A healthy food environment is an important component in helping people access and maintain healthy diets, which may reduce the prevalence of chronic disease. With few exceptions, studies on healthy food access in urban regions typically ignore how time of day impacts access to food. Similarly, most extant research ignores the complexities of accounting for the role of transportation in spatial access. Examining healthy food access is important, especially for populations whose day-to-day schedules do not align with a typical work schedule. This study profiles novel methods that can be used to examine the daily dynamics of food access in Toronto, Ontario, using grocery stores as a case study to examine the changing geographies of food access over a 24-h period, and the impact of a changing public transit schedule on food access. Walking and automobile travel times are also reported. Results indicate that access to grocery stores is severely diminished for large parts of the city in the late night and early morning, and that public transit travel times are higher and more variable in the early morning hours. Ultimately, this research demonstrates the need for further study on how residents with nonconventional schedules experience, and are affected by, the dynamic food and transportation environments. Future research should build upon the methods presented here to include a broader range of food retailers.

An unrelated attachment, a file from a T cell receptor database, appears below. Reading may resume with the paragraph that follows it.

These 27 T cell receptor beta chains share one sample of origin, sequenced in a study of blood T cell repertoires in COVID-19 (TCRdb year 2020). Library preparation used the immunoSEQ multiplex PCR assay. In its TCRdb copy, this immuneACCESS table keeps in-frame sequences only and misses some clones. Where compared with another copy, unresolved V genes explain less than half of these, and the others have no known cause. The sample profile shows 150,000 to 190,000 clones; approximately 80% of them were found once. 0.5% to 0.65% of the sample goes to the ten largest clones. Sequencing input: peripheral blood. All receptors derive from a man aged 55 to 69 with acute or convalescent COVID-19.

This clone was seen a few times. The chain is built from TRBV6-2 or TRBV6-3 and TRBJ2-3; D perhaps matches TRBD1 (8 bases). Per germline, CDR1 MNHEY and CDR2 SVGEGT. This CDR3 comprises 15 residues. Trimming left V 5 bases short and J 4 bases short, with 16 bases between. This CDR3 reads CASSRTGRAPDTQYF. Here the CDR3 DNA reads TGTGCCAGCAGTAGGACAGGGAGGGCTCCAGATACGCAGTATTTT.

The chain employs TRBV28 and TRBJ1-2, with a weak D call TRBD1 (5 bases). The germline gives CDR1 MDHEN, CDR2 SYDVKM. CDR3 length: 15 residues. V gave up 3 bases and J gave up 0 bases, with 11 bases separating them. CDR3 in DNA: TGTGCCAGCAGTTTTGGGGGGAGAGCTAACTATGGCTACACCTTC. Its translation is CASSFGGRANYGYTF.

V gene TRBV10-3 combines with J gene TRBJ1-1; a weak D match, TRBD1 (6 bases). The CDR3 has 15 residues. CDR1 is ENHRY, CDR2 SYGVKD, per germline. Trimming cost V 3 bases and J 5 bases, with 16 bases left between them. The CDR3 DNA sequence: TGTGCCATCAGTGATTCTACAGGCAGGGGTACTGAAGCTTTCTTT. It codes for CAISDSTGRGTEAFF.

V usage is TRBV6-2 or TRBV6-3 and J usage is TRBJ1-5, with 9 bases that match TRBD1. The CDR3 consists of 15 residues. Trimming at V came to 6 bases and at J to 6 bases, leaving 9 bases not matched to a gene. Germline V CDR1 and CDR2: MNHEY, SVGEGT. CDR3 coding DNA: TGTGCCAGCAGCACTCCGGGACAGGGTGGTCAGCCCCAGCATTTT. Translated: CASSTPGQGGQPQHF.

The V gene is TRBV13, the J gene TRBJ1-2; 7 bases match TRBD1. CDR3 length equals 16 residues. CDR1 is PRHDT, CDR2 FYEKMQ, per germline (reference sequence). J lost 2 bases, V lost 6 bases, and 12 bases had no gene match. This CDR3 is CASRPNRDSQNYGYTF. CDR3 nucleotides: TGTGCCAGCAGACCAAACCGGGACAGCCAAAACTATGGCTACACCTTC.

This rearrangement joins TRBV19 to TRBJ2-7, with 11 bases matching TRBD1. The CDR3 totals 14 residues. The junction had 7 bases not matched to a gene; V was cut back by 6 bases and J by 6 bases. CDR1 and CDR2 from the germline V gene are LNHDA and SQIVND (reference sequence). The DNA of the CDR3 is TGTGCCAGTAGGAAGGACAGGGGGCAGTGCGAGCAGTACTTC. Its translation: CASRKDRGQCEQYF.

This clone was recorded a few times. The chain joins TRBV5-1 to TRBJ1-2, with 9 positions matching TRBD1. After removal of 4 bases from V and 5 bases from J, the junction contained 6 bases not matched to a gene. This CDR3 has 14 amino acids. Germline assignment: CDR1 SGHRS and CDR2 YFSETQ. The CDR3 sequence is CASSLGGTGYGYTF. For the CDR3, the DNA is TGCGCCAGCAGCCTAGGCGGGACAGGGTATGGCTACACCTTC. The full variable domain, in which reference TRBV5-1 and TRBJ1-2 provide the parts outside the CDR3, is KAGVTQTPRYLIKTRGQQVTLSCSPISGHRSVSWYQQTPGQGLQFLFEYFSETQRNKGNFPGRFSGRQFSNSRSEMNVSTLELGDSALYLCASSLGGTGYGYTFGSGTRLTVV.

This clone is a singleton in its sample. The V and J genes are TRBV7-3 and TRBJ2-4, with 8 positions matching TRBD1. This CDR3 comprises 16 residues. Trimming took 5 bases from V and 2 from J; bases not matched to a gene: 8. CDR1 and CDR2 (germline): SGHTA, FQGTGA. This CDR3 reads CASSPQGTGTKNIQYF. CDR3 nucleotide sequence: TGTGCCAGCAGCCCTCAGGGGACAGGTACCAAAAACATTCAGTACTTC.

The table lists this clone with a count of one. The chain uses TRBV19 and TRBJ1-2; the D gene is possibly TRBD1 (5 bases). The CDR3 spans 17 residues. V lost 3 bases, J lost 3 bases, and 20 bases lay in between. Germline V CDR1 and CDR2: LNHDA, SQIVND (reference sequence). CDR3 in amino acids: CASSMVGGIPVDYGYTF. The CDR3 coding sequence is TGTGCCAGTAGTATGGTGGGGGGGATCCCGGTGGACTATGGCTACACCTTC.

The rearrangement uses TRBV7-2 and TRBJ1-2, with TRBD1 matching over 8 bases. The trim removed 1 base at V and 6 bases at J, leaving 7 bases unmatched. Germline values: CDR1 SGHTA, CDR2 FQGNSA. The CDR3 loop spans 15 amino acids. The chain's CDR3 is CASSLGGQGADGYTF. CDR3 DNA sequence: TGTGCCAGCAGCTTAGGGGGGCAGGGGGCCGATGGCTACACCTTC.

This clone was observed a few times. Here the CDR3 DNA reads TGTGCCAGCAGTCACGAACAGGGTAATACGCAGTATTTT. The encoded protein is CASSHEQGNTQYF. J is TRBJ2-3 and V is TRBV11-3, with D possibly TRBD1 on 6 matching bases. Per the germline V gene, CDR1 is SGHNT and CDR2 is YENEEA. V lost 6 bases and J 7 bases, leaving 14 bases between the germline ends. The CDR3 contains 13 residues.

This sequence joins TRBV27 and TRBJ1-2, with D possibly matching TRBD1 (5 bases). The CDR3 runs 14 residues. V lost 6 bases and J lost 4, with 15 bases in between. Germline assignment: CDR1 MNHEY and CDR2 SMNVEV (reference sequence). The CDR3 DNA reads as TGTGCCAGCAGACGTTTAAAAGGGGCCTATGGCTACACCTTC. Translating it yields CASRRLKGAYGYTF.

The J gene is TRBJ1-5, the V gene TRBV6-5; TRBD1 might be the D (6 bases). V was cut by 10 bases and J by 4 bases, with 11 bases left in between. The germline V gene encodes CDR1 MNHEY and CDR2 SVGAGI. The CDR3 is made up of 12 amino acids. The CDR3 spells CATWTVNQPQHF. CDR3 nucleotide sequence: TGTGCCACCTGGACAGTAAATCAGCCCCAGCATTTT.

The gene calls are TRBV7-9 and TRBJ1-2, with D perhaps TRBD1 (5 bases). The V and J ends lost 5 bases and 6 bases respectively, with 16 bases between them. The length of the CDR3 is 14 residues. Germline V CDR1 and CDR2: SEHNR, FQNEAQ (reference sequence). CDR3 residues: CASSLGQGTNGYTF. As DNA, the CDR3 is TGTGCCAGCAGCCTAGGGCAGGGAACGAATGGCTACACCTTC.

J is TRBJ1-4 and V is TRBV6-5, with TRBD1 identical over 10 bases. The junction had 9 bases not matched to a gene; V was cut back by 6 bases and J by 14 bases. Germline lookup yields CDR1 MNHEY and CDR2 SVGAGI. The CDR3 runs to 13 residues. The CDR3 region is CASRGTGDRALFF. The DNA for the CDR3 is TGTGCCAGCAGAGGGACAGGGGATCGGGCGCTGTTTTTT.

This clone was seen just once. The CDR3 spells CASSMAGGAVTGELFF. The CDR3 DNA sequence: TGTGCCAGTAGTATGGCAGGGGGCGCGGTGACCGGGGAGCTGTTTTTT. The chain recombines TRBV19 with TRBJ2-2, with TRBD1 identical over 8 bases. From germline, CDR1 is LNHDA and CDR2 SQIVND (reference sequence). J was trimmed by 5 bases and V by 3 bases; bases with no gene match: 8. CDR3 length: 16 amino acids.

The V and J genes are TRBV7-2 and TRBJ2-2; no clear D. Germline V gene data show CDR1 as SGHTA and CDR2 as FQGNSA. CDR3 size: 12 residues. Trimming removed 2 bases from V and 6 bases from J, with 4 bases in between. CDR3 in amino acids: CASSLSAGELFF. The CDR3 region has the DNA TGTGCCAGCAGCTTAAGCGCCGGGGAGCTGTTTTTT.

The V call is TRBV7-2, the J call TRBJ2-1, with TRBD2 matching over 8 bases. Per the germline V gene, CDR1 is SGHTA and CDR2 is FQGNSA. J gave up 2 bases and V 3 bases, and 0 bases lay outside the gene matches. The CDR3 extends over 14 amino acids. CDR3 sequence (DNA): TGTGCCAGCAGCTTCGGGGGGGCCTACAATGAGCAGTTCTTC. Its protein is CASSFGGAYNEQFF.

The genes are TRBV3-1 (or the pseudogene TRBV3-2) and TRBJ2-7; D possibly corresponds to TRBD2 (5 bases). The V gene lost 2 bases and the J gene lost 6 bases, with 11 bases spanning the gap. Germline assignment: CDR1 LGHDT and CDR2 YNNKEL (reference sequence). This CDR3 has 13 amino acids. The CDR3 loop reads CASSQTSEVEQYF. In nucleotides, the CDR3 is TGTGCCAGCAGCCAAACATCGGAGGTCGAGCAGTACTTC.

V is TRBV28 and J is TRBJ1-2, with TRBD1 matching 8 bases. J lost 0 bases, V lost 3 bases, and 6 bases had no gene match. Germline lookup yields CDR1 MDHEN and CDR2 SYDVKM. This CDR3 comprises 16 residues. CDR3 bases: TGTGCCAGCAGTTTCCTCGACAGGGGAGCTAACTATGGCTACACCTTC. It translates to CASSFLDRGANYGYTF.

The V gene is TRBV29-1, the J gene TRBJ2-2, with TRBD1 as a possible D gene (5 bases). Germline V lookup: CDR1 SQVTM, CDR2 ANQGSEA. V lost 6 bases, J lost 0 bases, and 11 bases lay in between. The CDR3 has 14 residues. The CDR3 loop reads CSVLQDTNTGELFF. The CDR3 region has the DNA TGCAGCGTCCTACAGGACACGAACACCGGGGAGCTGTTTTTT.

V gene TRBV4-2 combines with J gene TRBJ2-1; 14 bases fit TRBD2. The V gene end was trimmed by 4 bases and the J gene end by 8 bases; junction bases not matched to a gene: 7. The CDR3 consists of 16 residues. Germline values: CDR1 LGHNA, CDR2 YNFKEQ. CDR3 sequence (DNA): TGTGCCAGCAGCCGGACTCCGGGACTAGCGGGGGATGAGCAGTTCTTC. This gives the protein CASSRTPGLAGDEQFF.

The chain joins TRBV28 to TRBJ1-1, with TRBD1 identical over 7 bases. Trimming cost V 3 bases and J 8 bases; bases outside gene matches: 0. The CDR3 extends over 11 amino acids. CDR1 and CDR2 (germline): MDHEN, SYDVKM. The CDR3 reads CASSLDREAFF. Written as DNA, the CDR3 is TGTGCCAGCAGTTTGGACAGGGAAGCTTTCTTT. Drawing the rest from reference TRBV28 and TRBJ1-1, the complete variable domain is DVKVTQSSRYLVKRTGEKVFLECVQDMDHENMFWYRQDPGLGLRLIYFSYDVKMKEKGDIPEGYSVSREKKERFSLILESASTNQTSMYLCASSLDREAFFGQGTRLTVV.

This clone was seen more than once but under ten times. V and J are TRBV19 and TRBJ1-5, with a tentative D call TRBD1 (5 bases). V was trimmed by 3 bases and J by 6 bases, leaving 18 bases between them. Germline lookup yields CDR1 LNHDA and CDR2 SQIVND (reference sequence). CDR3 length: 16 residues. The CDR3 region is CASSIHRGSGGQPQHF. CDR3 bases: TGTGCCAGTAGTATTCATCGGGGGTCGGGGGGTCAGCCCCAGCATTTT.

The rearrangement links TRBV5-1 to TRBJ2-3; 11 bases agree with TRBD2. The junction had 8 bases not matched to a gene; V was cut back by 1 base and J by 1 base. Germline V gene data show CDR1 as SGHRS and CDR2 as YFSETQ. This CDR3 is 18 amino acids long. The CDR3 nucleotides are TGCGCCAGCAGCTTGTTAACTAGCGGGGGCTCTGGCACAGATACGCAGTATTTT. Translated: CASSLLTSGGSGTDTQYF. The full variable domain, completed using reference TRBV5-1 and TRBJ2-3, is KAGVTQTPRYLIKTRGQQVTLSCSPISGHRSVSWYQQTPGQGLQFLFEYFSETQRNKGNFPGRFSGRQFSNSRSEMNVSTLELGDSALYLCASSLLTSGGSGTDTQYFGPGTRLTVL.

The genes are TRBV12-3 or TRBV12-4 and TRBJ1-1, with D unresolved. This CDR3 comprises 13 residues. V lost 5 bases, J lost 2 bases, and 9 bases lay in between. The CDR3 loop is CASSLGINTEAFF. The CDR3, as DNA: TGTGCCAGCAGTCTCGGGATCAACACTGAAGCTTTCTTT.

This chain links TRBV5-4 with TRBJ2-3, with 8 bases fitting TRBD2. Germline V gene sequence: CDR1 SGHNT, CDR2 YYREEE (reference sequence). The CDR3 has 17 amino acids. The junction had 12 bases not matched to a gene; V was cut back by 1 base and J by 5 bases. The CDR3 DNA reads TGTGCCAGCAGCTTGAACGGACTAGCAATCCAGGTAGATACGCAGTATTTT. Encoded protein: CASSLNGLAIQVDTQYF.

Dr. Michael Widener recently wrote a post for the University of Toronto’s Cities’ blog on some of his new projects. Check it out here: http://cities.utoronto.ca/time-pressure-food-access-health-urban-problems-and-urban-solutions/